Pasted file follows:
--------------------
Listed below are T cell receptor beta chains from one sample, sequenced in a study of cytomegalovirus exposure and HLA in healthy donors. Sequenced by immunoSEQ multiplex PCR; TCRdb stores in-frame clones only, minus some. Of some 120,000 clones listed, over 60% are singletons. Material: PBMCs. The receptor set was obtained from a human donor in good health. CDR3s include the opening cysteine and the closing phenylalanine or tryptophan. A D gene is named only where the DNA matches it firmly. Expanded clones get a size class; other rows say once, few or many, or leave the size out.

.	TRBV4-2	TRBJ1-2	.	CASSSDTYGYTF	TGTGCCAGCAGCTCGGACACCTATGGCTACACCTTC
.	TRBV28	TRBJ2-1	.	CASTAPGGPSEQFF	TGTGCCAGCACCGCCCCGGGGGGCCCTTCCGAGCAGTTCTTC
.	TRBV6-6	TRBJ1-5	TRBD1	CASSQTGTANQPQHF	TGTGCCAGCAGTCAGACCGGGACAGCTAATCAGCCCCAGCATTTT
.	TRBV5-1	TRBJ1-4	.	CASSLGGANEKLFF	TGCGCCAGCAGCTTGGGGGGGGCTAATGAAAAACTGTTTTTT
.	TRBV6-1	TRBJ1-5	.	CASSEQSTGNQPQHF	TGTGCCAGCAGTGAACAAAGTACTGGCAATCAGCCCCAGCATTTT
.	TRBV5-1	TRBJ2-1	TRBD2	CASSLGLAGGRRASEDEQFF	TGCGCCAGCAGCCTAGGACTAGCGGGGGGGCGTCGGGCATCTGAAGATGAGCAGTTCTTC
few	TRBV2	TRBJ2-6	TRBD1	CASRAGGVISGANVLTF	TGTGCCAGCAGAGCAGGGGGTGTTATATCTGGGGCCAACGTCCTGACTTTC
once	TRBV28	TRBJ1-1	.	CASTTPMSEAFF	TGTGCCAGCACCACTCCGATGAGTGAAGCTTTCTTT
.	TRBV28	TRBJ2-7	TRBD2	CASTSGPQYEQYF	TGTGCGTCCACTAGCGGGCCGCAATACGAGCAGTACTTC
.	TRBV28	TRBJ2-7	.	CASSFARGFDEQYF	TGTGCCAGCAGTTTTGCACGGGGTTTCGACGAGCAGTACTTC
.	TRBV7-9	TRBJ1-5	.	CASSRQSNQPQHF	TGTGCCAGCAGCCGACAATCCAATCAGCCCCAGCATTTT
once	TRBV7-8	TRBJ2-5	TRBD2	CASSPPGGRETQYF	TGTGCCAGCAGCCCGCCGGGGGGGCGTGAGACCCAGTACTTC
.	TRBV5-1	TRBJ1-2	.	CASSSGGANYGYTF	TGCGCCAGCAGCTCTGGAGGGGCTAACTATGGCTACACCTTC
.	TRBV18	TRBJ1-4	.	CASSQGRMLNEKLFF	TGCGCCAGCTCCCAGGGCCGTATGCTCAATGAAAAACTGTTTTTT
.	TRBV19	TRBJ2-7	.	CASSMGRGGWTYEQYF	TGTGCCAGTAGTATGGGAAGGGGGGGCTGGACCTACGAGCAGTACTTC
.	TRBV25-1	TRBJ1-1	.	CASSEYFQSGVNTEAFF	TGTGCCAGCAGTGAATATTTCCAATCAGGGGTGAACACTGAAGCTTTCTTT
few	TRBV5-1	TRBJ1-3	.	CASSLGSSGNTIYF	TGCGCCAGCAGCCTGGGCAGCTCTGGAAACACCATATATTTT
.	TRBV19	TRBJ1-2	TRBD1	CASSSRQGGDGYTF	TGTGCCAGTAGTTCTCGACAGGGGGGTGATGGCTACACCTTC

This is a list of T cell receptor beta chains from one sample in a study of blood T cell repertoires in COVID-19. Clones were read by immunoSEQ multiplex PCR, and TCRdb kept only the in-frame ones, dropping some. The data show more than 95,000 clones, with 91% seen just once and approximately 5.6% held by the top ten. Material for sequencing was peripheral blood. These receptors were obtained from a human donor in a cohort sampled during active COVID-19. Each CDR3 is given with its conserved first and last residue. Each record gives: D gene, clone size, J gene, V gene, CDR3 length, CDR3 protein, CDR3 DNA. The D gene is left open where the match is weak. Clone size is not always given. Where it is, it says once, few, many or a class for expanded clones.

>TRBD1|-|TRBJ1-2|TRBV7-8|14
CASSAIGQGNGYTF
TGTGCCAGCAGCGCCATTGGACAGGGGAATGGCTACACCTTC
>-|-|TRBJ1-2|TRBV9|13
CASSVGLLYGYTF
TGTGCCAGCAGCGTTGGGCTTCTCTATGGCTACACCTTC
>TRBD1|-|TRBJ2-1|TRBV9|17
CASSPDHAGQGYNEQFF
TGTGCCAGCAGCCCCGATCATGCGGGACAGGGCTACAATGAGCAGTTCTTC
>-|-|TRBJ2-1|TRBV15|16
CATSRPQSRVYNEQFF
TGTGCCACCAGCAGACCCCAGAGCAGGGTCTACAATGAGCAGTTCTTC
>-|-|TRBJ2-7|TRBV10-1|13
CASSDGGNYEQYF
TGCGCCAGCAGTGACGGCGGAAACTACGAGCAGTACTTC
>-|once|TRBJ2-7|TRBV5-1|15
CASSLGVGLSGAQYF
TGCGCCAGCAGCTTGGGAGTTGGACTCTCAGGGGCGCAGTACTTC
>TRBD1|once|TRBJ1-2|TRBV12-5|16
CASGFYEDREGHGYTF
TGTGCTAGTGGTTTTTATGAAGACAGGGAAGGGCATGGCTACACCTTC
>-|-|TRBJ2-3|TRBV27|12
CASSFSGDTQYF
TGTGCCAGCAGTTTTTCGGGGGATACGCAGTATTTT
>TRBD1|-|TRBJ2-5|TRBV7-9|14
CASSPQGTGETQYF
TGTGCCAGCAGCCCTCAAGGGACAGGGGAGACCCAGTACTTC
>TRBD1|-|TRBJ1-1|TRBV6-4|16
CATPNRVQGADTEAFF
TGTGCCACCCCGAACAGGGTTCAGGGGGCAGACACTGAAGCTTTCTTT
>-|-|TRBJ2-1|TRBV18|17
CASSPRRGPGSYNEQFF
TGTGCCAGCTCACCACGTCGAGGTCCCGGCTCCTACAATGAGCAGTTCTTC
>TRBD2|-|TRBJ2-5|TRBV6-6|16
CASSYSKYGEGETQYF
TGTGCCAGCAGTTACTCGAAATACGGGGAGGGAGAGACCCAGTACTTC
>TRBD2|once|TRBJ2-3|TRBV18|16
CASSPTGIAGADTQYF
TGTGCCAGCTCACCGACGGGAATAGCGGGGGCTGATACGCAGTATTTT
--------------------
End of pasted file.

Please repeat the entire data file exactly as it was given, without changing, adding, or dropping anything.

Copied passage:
Listed below are T cell receptor beta chains from one sample, sequenced in a study of cytomegalovirus exposure and HLA in healthy donors. Sequenced by immunoSEQ multiplex PCR; TCRdb stores in-frame clones only, minus some. Of some 120,000 clones listed, over 60% are singletons. Material: PBMCs. The receptor set was obtained from a human donor in good health. CDR3s include the opening cysteine and the closing phenylalanine or tryptophan. A D gene is named only where the DNA matches it firmly. Expanded clones get a size class; other rows say once, few or many, or leave the size out.

.	TRBV4-2	TRBJ1-2	.	CASSSDTYGYTF	TGTGCCAGCAGCTCGGACACCTATGGCTACACCTTC
.	TRBV28	TRBJ2-1	.	CASTAPGGPSEQFF	TGTGCCAGCACCGCCCCGGGGGGCCCTTCCGAGCAGTTCTTC
.	TRBV6-6	TRBJ1-5	TRBD1	CASSQTGTANQPQHF	TGTGCCAGCAGTCAGACCGGGACAGCTAATCAGCCCCAGCATTTT
.	TRBV5-1	TRBJ1-4	.	CASSLGGANEKLFF	TGCGCCAGCAGCTTGGGGGGGGCTAATGAAAAACTGTTTTTT
.	TRBV6-1	TRBJ1-5	.	CASSEQSTGNQPQHF	TGTGCCAGCAGTGAACAAAGTACTGGCAATCAGCCCCAGCATTTT
.	TRBV5-1	TRBJ2-1	TRBD2	CASSLGLAGGRRASEDEQFF	TGCGCCAGCAGCCTAGGACTAGCGGGGGGGCGTCGGGCATCTGAAGATGAGCAGTTCTTC
few	TRBV2	TRBJ2-6	TRBD1	CASRAGGVISGANVLTF	TGTGCCAGCAGAGCAGGGGGTGTTATATCTGGGGCCAACGTCCTGACTTTC
once	TRBV28	TRBJ1-1	.	CASTTPMSEAFF	TGTGCCAGCACCACTCCGATGAGTGAAGCTTTCTTT
.	TRBV28	TRBJ2-7	TRBD2	CASTSGPQYEQYF	TGTGCGTCCACTAGCGGGCCGCAATACGAGCAGTACTTC
.	TRBV28	TRBJ2-7	.	CASSFARGFDEQYF	TGTGCCAGCAGTTTTGCACGGGGTTTCGACGAGCAGTACTTC
.	TRBV7-9	TRBJ1-5	.	CASSRQSNQPQHF	TGTGCCAGCAGCCGACAATCCAATCAGCCCCAGCATTTT
once	TRBV7-8	TRBJ2-5	TRBD2	CASSPPGGRETQYF	TGTGCCAGCAGCCCGCCGGGGGGGCGTGAGACCCAGTACTTC
.	TRBV5-1	TRBJ1-2	.	CASSSGGANYGYTF	TGCGCCAGCAGCTCTGGAGGGGCTAACTATGGCTACACCTTC
.	TRBV18	TRBJ1-4	.	CASSQGRMLNEKLFF	TGCGCCAGCTCCCAGGGCCGTATGCTCAATGAAAAACTGTTTTTT
.	TRBV19	TRBJ2-7	.	CASSMGRGGWTYEQYF	TGTGCCAGTAGTATGGGAAGGGGGGGCTGGACCTACGAGCAGTACTTC
.	TRBV25-1	TRBJ1-1	.	CASSEYFQSGVNTEAFF	TGTGCCAGCAGTGAATATTTCCAATCAGGGGTGAACACTGAAGCTTTCTTT
few	TRBV5-1	TRBJ1-3	.	CASSLGSSGNTIYF	TGCGCCAGCAGCCTGGGCAGCTCTGGAAACACCATATATTTT
.	TRBV19	TRBJ1-2	TRBD1	CASSSRQGGDGYTF	TGTGCCAGTAGTTCTCGACAGGGGGGTGATGGCTACACCTTC

This is a list of T cell receptor beta chains from one sample in a study of blood T cell repertoires in COVID-19. Clones were read by immunoSEQ multiplex PCR, and TCRdb kept only the in-frame ones, dropping some. The data show more than 95,000 clones, with 91% seen just once and approximately 5.6% held by the top ten. Material for sequencing was peripheral blood. These receptors were obtained from a human donor in a cohort sampled during active COVID-19. Each CDR3 is given with its conserved first and last residue. Each record gives: D gene, clone size, J gene, V gene, CDR3 length, CDR3 protein, CDR3 DNA. The D gene is left open where the match is weak. Clone size is not always given. Where it is, it says once, few, many or a class for expanded clones.

>TRBD1|-|TRBJ1-2|TRBV7-8|14
CASSAIGQGNGYTF
TGTGCCAGCAGCGCCATTGGACAGGGGAATGGCTACACCTTC
>-|-|TRBJ1-2|TRBV9|13
CASSVGLLYGYTF
TGTGCCAGCAGCGTTGGGCTTCTCTATGGCTACACCTTC
>TRBD1|-|TRBJ2-1|TRBV9|17
CASSPDHAGQGYNEQFF
TGTGCCAGCAGCCCCGATCATGCGGGACAGGGCTACAATGAGCAGTTCTTC
>-|-|TRBJ2-1|TRBV15|16
CATSRPQSRVYNEQFF
TGTGCCACCAGCAGACCCCAGAGCAGGGTCTACAATGAGCAGTTCTTC
>-|-|TRBJ2-7|TRBV10-1|13
CASSDGGNYEQYF
TGCGCCAGCAGTGACGGCGGAAACTACGAGCAGTACTTC
>-|once|TRBJ2-7|TRBV5-1|15
CASSLGVGLSGAQYF
TGCGCCAGCAGCTTGGGAGTTGGACTCTCAGGGGCGCAGTACTTC
>TRBD1|once|TRBJ1-2|TRBV12-5|16
CASGFYEDREGHGYTF
TGTGCTAGTGGTTTTTATGAAGACAGGGAAGGGCATGGCTACACCTTC
>-|-|TRBJ2-3|TRBV27|12
CASSFSGDTQYF
TGTGCCAGCAGTTTTTCGGGGGATACGCAGTATTTT
>TRBD1|-|TRBJ2-5|TRBV7-9|14
CASSPQGTGETQYF
TGTGCCAGCAGCCCTCAAGGGACAGGGGAGACCCAGTACTTC
>TRBD1|-|TRBJ1-1|TRBV6-4|16
CATPNRVQGADTEAFF
TGTGCCACCCCGAACAGGGTTCAGGGGGCAGACACTGAAGCTTTCTTT
>-|-|TRBJ2-1|TRBV18|17
CASSPRRGPGSYNEQFF
TGTGCCAGCTCACCACGTCGAGGTCCCGGCTCCTACAATGAGCAGTTCTTC
>TRBD2|-|TRBJ2-5|TRBV6-6|16
CASSYSKYGEGETQYF
TGTGCCAGCAGTTACTCGAAATACGGGGAGGGAGAGACCCAGTACTTC
>TRBD2|once|TRBJ2-3|TRBV18|16
CASSPTGIAGADTQYF
TGTGCCAGCTCACCGACGGGAATAGCGGGGGCTGATACGCAGTATTTT